Yesterday, Google announced they were killing authorship via a G+ post by +John Mueller who is a Webmaster Trends Analyst for Google. Right behind it, +Eric Enge and +Mark Traphagen, both of Stone Temple Consulting, and SEO gurus, released a post about it on Search Engine Land.
Both posts gave explanations for the demise of authorship, but you have to read between the lines to find the real reasons authorship failed, and what’s next for SEO, and why it matters.
Why Authorship was Started
Google instituted authorship markup in 2011 as a way to help identify the original author of published content. The idea was to use a G+ profile as a verified digital identity and link it to blog posts that author wrote, no matter whether it was on their site or elsewhere online.
The perk of giving the verified author a mug shot next to their post in SERPs was used to encourage adoption.
But the real reason Google started authorship was to help them identify spammy content from bogus authors or folks trying to game the system, and penalize it so that it did not rank higher than higher quality content that had more authority.
In other words, authorship was never about the author.
It was about Google’s ability to serve up better search results.
Why Authorship was Doomed
It stupefies me how Google consistently gets in their own way of making something work. And yet, they make it seem like we’re not cooperating with them. Here are a couple of examples of that.
Low Adoption Rates
This is one of the reasons that Mueller gave for why authorship was working.
The Enge/Traphagen article summarized Mueller’s thoughts with this:
“Even when sites attempted to participate, they often did it incorrectly. In addition, most non-tech-savvy site owners or authors felt the markup and linking were too complex, and so were unlikely to try to implement it.”
Okay, let’s have a look at that statement.
- Google makes it difficult to implement authorship.
- Then Google complains of low adoption rates.
Me and a few other folks quickly added tutorials for how to setup AuthorRank and profited handsomely from Google’s mastery of taking the simplest thing and making a convoluted mess out of it.
In fact, that’s how Mark Traphagen and I met. He was a rising star at that point, mainly over this topic.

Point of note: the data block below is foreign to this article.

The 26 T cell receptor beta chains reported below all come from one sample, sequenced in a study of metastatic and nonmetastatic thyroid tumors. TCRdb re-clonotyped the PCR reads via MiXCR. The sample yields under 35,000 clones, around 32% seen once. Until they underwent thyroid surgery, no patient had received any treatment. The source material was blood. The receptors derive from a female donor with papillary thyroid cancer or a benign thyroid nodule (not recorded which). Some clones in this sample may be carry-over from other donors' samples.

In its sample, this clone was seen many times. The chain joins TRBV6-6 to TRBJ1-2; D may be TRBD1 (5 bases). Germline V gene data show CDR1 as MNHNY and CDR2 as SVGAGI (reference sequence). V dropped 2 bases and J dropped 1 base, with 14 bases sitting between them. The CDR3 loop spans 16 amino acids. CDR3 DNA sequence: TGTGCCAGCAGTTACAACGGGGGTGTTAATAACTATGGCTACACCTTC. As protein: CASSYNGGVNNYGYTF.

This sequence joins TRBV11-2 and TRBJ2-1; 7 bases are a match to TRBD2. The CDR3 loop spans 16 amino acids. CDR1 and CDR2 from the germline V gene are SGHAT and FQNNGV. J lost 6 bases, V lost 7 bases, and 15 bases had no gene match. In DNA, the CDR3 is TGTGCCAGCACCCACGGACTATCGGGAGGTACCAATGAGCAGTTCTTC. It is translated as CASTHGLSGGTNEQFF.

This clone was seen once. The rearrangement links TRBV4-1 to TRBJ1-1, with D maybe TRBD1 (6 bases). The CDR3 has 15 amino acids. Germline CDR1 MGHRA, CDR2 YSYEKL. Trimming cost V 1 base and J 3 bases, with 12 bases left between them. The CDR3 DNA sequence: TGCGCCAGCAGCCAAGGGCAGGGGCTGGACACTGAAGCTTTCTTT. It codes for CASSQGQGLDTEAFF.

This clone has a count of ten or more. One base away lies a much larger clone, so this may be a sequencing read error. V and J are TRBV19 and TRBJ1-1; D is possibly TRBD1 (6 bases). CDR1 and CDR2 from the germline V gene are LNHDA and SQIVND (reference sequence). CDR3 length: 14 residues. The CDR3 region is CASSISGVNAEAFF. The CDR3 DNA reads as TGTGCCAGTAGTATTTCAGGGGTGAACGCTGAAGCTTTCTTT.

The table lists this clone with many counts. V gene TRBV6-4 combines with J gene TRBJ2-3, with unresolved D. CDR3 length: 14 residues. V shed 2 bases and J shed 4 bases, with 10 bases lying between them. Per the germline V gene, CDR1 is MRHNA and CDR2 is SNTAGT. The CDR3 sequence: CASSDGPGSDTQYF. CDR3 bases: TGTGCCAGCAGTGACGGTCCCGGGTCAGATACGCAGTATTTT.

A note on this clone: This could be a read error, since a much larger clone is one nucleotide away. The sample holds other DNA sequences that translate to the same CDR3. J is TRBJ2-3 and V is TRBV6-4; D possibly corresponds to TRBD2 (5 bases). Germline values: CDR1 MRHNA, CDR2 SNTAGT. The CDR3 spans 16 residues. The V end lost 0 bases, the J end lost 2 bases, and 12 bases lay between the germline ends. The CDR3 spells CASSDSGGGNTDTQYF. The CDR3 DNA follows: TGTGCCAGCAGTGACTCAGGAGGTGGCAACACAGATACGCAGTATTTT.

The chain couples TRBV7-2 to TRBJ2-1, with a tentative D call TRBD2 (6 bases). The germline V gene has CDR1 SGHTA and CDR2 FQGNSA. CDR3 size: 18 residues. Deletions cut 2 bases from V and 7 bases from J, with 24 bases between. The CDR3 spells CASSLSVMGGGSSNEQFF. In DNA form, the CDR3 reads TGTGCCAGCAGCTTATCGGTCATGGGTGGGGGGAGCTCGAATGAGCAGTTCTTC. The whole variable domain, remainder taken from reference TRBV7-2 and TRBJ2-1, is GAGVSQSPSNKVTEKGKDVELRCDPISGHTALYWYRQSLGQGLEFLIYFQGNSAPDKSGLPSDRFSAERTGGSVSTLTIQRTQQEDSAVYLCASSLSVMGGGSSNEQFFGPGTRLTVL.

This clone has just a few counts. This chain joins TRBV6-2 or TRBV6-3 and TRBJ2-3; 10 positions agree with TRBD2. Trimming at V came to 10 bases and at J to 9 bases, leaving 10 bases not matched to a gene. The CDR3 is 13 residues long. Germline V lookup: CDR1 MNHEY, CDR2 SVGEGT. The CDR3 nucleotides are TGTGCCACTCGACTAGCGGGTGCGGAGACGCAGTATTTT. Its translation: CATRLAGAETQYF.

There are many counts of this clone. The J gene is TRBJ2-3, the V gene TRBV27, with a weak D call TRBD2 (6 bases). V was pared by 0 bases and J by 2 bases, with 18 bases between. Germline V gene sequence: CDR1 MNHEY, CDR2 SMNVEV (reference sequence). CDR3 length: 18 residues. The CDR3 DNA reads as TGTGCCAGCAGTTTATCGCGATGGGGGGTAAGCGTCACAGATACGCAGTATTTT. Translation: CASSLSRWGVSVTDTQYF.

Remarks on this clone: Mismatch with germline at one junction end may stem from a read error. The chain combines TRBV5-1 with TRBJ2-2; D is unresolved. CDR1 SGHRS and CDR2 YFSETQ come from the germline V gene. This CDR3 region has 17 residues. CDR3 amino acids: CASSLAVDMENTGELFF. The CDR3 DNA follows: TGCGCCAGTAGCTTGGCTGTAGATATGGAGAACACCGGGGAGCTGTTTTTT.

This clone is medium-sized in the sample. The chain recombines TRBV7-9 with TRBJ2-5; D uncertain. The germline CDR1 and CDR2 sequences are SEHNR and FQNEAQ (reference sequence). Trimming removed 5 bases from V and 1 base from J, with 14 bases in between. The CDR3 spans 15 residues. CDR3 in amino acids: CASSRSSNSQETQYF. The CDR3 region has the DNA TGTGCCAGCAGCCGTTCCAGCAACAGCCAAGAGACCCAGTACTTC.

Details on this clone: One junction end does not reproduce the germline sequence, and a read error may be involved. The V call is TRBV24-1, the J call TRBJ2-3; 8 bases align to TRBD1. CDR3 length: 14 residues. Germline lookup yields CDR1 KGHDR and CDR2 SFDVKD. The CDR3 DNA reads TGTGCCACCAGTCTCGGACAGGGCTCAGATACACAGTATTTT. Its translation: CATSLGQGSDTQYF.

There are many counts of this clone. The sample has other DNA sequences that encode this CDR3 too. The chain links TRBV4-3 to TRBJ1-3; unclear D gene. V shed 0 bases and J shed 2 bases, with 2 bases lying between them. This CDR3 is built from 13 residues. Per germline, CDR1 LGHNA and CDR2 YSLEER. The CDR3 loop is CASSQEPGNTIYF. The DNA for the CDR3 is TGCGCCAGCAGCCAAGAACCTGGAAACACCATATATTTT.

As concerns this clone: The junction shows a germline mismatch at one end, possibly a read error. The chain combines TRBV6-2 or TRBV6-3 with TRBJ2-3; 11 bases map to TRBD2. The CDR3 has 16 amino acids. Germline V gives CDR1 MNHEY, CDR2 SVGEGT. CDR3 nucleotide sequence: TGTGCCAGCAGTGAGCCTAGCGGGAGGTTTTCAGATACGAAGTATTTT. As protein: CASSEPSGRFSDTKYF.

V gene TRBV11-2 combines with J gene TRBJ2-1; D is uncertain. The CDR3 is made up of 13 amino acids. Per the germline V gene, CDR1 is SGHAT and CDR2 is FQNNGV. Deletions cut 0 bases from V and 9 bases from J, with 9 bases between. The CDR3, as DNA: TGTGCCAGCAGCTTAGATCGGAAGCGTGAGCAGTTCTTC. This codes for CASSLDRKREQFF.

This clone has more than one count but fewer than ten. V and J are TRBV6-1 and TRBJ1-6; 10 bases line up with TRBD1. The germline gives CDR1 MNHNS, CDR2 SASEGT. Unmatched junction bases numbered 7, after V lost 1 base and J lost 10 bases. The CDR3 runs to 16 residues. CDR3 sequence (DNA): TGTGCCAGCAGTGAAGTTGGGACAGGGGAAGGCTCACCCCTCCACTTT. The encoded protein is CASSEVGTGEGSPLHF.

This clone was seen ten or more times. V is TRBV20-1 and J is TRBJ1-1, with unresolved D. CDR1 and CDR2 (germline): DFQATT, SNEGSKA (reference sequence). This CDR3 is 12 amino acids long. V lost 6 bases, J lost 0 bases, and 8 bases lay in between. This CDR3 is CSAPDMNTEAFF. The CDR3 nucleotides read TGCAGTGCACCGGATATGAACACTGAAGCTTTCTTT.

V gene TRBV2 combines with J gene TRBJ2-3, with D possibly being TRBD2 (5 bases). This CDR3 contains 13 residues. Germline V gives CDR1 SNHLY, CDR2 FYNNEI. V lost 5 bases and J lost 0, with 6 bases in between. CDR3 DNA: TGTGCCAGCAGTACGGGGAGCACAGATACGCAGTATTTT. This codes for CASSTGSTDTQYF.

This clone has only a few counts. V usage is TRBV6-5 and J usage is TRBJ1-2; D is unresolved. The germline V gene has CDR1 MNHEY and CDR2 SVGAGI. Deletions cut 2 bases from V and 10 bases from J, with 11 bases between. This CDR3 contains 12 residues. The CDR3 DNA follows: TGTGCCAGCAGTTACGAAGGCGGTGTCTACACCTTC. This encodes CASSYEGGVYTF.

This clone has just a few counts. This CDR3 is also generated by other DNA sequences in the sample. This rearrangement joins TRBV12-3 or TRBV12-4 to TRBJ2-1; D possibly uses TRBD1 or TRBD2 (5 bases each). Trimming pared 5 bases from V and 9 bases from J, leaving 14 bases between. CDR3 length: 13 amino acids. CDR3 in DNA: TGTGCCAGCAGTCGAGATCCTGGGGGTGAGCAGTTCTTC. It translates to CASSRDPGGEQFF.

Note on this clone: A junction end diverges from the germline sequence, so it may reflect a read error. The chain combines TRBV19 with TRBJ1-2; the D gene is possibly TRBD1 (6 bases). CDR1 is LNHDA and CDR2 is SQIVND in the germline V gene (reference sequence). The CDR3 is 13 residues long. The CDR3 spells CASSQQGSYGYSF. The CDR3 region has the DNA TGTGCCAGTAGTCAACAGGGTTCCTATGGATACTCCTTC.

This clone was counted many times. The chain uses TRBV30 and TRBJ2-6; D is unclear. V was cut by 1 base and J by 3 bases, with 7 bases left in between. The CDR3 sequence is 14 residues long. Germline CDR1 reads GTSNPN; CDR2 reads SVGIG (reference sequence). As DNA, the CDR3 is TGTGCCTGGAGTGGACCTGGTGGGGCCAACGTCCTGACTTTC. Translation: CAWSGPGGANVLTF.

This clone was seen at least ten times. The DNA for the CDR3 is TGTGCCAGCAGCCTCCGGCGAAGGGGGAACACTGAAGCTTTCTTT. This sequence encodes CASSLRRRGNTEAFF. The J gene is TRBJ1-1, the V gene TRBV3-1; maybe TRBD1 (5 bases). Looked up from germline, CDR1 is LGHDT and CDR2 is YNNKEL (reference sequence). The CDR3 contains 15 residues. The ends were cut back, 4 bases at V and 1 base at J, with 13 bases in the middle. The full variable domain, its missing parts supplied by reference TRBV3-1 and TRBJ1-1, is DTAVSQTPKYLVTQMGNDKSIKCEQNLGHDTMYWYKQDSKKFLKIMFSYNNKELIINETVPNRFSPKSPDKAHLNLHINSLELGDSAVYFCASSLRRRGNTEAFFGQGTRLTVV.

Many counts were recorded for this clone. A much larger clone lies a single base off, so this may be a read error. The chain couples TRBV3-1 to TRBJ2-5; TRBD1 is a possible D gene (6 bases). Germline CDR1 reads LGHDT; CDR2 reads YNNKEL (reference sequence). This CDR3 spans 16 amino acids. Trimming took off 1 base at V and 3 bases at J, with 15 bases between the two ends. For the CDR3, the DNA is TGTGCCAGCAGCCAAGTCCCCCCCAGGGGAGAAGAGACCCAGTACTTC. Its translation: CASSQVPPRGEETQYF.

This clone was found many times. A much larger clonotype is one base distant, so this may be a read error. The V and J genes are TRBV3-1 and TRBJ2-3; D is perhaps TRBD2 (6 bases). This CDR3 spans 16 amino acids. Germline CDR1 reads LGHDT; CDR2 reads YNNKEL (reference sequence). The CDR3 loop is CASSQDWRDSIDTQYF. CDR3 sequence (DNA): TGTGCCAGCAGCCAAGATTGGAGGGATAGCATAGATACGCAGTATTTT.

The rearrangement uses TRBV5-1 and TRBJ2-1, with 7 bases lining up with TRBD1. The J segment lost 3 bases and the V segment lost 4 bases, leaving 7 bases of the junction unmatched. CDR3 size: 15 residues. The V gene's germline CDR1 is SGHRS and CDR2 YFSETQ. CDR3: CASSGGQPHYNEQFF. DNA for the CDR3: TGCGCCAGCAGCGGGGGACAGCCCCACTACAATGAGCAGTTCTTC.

He sternly corrected me for using the term AuthorRank. I kissed his ring and told him that he was the guru, and he had to use the correct term of authorship. I was a solo entrepreneur trying to help other folks like me, and I used any damn word I needed to so folks could find the tutorials. Come on, that’s good SEO on keyword for crying out loud! At least I’m white hat about it.
He understood, patted me on the head, and we’ve been on good terms since. And he has been the level voice of reason I’ve gone to for help reading between the lines on every message Matt Cutts put out about authorship.
Google’s Idea of Fixing the Broken System
Because they really wanted to give authorship a good experimental run, Google decided not to make it easier for more sites to integrate authorship.
Instead, Google decided that it could do a better job of just guessing who the real author was.
That “led to many well-publicized cases of mis-attribution, such as Truman Capote being shown as the author of a New York Times article 28 years after his death,” as cited by Enge/Traphagen.
Low Value to End Users
That’s the second reason Mueller gave for getting rid of author photos from Rich Snippets in search.
That’s what he said. This is what it means.
The Role of the User
End users – that’s what Google cares about.
Google’s aim has never been, and never will be, helping you promote your business.
Their goal is to deliver high quality to search to those who use Google for that purpose.
The Role of Cell Phones
And now, more end users are doing those searches on mobile devices, specifically cell phones.
Images take up precious screen space and bandwidth.
It’s more important for Google to show a title and a description than an image of an author or even an image of a video.